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My interest in diagnosis by the use of iodized oil, 40 per cent, while of course general, has been centered in particular on its value in tuberculous cases: on the one hand, in order to show more clearly than might be possible by physical examination or the ordinary roentgen-ray examination, the pathologic condition in a lung previous to a proposed thoracoplasty; on the other hand, to show the condition in the lung which might explain a lack of complete success years after a thoracoplasty. In addition I shall report a few cases illustrative of its value to the surgeon in nontuberculous lesions.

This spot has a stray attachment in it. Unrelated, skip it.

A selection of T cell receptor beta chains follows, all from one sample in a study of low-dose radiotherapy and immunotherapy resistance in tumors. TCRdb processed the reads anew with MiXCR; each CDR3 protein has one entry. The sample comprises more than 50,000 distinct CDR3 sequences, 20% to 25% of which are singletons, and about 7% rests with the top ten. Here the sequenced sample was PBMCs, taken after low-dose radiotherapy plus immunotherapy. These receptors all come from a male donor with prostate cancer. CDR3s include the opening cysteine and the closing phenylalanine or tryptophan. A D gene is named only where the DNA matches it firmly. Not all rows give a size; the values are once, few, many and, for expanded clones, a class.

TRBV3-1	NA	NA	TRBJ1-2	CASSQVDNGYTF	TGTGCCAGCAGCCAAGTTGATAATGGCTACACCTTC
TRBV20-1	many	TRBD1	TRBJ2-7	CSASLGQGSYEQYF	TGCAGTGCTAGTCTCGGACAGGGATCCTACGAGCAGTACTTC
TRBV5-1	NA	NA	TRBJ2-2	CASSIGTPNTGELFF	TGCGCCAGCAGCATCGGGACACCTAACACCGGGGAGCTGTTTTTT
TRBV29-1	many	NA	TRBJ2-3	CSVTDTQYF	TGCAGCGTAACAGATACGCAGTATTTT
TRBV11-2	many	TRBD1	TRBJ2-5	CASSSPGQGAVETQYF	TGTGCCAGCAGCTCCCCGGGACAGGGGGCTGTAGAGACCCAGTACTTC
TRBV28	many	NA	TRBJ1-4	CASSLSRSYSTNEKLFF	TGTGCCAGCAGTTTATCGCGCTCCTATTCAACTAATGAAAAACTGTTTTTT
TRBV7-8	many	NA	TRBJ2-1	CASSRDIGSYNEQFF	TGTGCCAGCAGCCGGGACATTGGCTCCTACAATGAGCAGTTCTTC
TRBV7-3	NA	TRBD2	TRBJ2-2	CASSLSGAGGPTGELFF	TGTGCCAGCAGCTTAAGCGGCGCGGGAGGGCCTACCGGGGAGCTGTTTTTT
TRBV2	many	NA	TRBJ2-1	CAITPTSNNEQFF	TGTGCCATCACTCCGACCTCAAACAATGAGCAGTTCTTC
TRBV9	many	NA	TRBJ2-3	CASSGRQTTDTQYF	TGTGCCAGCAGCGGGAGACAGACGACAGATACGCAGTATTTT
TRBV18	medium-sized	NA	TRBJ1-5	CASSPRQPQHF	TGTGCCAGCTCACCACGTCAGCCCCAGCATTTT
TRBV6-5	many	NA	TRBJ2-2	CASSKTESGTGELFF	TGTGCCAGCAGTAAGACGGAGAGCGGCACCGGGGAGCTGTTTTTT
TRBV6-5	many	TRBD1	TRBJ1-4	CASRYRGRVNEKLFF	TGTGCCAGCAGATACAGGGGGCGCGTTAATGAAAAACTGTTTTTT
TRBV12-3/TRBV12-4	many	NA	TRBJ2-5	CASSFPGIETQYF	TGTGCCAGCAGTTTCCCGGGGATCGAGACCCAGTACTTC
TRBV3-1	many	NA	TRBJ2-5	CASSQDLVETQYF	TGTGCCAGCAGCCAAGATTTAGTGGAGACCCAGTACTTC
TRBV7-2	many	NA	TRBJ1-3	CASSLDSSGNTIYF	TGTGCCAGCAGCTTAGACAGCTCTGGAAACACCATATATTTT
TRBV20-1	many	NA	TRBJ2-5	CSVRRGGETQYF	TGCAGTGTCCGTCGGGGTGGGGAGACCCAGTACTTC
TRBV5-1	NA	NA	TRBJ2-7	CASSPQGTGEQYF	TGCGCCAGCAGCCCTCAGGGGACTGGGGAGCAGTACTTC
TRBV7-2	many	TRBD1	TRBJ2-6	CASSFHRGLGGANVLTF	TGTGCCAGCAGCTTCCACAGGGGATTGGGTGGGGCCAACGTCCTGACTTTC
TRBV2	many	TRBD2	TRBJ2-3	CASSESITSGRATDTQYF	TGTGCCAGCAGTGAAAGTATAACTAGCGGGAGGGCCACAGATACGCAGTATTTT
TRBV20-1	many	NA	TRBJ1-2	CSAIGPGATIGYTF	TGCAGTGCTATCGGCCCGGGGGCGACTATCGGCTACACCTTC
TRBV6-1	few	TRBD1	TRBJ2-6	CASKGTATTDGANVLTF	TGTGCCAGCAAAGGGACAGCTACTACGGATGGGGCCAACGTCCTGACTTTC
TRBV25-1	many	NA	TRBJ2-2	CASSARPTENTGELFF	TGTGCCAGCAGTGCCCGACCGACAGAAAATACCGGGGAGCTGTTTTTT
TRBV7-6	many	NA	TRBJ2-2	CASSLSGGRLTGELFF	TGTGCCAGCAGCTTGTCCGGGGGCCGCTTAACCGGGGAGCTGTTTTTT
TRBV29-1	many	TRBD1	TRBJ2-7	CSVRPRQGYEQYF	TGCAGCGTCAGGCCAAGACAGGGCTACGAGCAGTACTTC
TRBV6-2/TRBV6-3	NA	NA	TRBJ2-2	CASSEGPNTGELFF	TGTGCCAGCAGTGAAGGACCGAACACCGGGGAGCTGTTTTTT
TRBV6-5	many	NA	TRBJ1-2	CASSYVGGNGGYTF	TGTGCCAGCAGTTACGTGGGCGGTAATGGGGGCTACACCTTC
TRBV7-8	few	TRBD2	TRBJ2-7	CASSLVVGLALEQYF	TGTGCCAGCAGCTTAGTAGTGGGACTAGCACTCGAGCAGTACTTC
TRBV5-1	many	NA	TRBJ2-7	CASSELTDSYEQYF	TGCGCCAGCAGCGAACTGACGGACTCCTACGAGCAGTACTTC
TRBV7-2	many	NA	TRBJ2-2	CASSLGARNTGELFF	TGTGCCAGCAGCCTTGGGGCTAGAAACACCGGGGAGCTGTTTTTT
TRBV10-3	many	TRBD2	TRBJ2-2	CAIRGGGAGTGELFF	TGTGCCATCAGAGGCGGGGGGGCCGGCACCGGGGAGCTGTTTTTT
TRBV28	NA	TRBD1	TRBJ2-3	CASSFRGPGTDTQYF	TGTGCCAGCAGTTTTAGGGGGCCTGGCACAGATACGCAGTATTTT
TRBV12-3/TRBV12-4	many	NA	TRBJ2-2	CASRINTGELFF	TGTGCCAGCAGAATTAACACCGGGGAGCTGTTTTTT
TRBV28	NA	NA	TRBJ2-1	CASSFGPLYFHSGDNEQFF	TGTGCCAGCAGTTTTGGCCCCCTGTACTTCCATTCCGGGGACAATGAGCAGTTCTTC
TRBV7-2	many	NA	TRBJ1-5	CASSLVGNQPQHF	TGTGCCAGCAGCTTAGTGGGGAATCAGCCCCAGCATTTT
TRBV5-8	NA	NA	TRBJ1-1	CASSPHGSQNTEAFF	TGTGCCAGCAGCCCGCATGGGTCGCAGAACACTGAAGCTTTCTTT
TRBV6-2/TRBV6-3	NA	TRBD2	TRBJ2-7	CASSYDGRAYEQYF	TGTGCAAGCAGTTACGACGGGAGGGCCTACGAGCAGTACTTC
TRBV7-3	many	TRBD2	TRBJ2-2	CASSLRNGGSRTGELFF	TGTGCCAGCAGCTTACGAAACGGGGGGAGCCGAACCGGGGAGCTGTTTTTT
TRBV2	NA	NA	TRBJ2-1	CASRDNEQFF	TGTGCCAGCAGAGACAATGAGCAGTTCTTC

REPORT OF CASES
—C. R., a man, who had had tuberculosis since 1919, with repeated pulmonary hemorrhages, had had a thoracoplasty performed two years previously but an incomplete one, the first and second and the tenth and eleventh ribs having been left intact. He had improved
ARCHIBALD EW. VALUE OF IODIZED OIL, 40 PER CENT, IN THE DIAGNOSIS OF PULMONARY INFECTIONS. Arch Surg. 1927;14(1):206–217. doi:10.1001/archsurg.1927.01130130210012
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